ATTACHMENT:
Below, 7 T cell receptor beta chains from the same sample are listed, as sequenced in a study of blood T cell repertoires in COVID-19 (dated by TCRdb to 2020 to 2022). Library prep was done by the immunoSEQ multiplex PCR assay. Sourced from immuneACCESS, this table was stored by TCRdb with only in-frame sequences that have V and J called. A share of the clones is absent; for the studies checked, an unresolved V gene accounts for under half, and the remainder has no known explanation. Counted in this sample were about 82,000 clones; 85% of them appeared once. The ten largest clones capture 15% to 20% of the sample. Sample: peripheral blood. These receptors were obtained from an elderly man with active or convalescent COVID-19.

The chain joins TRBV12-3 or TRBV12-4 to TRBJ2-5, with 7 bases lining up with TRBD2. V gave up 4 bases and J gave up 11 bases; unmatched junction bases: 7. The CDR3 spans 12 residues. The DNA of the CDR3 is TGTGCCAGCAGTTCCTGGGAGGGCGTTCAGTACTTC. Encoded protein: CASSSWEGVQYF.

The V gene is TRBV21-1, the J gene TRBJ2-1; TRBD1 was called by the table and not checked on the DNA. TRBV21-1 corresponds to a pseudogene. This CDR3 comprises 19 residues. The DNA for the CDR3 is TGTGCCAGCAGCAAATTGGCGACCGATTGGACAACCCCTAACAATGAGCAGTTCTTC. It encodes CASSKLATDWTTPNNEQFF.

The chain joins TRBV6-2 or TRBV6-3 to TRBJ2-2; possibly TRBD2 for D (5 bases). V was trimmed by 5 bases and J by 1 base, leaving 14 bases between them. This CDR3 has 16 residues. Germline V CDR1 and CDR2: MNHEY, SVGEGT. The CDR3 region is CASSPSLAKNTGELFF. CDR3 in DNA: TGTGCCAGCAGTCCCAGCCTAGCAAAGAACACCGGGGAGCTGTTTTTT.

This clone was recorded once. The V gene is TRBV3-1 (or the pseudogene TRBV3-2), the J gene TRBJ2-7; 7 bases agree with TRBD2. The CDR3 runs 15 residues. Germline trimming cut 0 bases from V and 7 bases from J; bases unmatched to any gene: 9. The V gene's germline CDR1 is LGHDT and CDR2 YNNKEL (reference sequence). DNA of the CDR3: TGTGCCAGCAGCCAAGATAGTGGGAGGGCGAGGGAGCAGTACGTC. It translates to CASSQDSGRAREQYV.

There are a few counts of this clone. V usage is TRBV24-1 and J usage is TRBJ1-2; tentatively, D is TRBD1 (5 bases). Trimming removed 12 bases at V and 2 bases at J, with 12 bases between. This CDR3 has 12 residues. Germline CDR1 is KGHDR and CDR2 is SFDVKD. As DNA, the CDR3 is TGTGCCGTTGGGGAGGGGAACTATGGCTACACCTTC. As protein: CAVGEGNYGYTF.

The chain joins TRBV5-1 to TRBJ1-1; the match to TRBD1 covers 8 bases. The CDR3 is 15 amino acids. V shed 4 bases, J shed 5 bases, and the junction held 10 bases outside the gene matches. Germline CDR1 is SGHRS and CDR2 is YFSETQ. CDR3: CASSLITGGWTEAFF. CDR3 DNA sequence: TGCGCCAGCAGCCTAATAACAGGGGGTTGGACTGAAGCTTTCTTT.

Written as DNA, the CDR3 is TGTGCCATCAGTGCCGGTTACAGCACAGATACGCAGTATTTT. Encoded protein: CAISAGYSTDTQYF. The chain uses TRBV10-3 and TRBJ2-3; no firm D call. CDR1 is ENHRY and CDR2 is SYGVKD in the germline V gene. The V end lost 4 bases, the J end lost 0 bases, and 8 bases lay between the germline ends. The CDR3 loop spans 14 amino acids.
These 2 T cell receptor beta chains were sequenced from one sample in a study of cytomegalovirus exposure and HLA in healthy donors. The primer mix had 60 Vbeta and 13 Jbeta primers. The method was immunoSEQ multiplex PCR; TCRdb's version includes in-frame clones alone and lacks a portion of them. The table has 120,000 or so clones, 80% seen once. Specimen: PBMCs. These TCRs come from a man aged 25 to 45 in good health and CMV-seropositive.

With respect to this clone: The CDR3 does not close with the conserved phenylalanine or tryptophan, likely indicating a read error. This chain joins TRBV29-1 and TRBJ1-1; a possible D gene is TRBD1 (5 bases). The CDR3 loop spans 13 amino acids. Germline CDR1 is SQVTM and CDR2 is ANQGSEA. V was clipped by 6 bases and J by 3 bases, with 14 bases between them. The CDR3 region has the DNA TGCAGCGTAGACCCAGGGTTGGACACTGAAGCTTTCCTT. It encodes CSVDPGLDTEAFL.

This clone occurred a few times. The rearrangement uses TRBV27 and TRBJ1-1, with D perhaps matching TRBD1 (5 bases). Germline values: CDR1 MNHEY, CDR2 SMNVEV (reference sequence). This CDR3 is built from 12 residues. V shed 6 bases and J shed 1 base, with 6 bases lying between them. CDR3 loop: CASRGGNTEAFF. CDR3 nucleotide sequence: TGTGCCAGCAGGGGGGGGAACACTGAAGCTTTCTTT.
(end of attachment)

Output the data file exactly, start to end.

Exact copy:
Below, 7 T cell receptor beta chains from the same sample are listed, as sequenced in a study of blood T cell repertoires in COVID-19 (dated by TCRdb to 2020 to 2022). Library prep was done by the immunoSEQ multiplex PCR assay. Sourced from immuneACCESS, this table was stored by TCRdb with only in-frame sequences that have V and J called. A share of the clones is absent; for the studies checked, an unresolved V gene accounts for under half, and the remainder has no known explanation. Counted in this sample were about 82,000 clones; 85% of them appeared once. The ten largest clones capture 15% to 20% of the sample. Sample: peripheral blood. These receptors were obtained from an elderly man with active or convalescent COVID-19.

The chain joins TRBV12-3 or TRBV12-4 to TRBJ2-5, with 7 bases lining up with TRBD2. V gave up 4 bases and J gave up 11 bases; unmatched junction bases: 7. The CDR3 spans 12 residues. The DNA of the CDR3 is TGTGCCAGCAGTTCCTGGGAGGGCGTTCAGTACTTC. Encoded protein: CASSSWEGVQYF.

The V gene is TRBV21-1, the J gene TRBJ2-1; TRBD1 was called by the table and not checked on the DNA. TRBV21-1 corresponds to a pseudogene. This CDR3 comprises 19 residues. The DNA for the CDR3 is TGTGCCAGCAGCAAATTGGCGACCGATTGGACAACCCCTAACAATGAGCAGTTCTTC. It encodes CASSKLATDWTTPNNEQFF.

The chain joins TRBV6-2 or TRBV6-3 to TRBJ2-2; possibly TRBD2 for D (5 bases). V was trimmed by 5 bases and J by 1 base, leaving 14 bases between them. This CDR3 has 16 residues. Germline V CDR1 and CDR2: MNHEY, SVGEGT. The CDR3 region is CASSPSLAKNTGELFF. CDR3 in DNA: TGTGCCAGCAGTCCCAGCCTAGCAAAGAACACCGGGGAGCTGTTTTTT.

This clone was recorded once. The V gene is TRBV3-1 (or the pseudogene TRBV3-2), the J gene TRBJ2-7; 7 bases agree with TRBD2. The CDR3 runs 15 residues. Germline trimming cut 0 bases from V and 7 bases from J; bases unmatched to any gene: 9. The V gene's germline CDR1 is LGHDT and CDR2 YNNKEL (reference sequence). DNA of the CDR3: TGTGCCAGCAGCCAAGATAGTGGGAGGGCGAGGGAGCAGTACGTC. It translates to CASSQDSGRAREQYV.

There are a few counts of this clone. V usage is TRBV24-1 and J usage is TRBJ1-2; tentatively, D is TRBD1 (5 bases). Trimming removed 12 bases at V and 2 bases at J, with 12 bases between. This CDR3 has 12 residues. Germline CDR1 is KGHDR and CDR2 is SFDVKD. As DNA, the CDR3 is TGTGCCGTTGGGGAGGGGAACTATGGCTACACCTTC. As protein: CAVGEGNYGYTF.

The chain joins TRBV5-1 to TRBJ1-1; the match to TRBD1 covers 8 bases. The CDR3 is 15 amino acids. V shed 4 bases, J shed 5 bases, and the junction held 10 bases outside the gene matches. Germline CDR1 is SGHRS and CDR2 is YFSETQ. CDR3: CASSLITGGWTEAFF. CDR3 DNA sequence: TGCGCCAGCAGCCTAATAACAGGGGGTTGGACTGAAGCTTTCTTT.

Written as DNA, the CDR3 is TGTGCCATCAGTGCCGGTTACAGCACAGATACGCAGTATTTT. Encoded protein: CAISAGYSTDTQYF. The chain uses TRBV10-3 and TRBJ2-3; no firm D call. CDR1 is ENHRY and CDR2 is SYGVKD in the germline V gene. The V end lost 4 bases, the J end lost 0 bases, and 8 bases lay between the germline ends. The CDR3 loop spans 14 amino acids.
These 2 T cell receptor beta chains were sequenced from one sample in a study of cytomegalovirus exposure and HLA in healthy donors. The primer mix had 60 Vbeta and 13 Jbeta primers. The method was immunoSEQ multiplex PCR; TCRdb's version includes in-frame clones alone and lacks a portion of them. The table has 120,000 or so clones, 80% seen once. Specimen: PBMCs. These TCRs come from a man aged 25 to 45 in good health and CMV-seropositive.

With respect to this clone: The CDR3 does not close with the conserved phenylalanine or tryptophan, likely indicating a read error. This chain joins TRBV29-1 and TRBJ1-1; a possible D gene is TRBD1 (5 bases). The CDR3 loop spans 13 amino acids. Germline CDR1 is SQVTM and CDR2 is ANQGSEA. V was clipped by 6 bases and J by 3 bases, with 14 bases between them. The CDR3 region has the DNA TGCAGCGTAGACCCAGGGTTGGACACTGAAGCTTTCCTT. It encodes CSVDPGLDTEAFL.

This clone occurred a few times. The rearrangement uses TRBV27 and TRBJ1-1, with D perhaps matching TRBD1 (5 bases). Germline values: CDR1 MNHEY, CDR2 SMNVEV (reference sequence). This CDR3 is built from 12 residues. V shed 6 bases and J shed 1 base, with 6 bases lying between them. CDR3 loop: CASRGGNTEAFF. CDR3 nucleotide sequence: TGTGCCAGCAGGGGGGGGAACACTGAAGCTTTCTTT.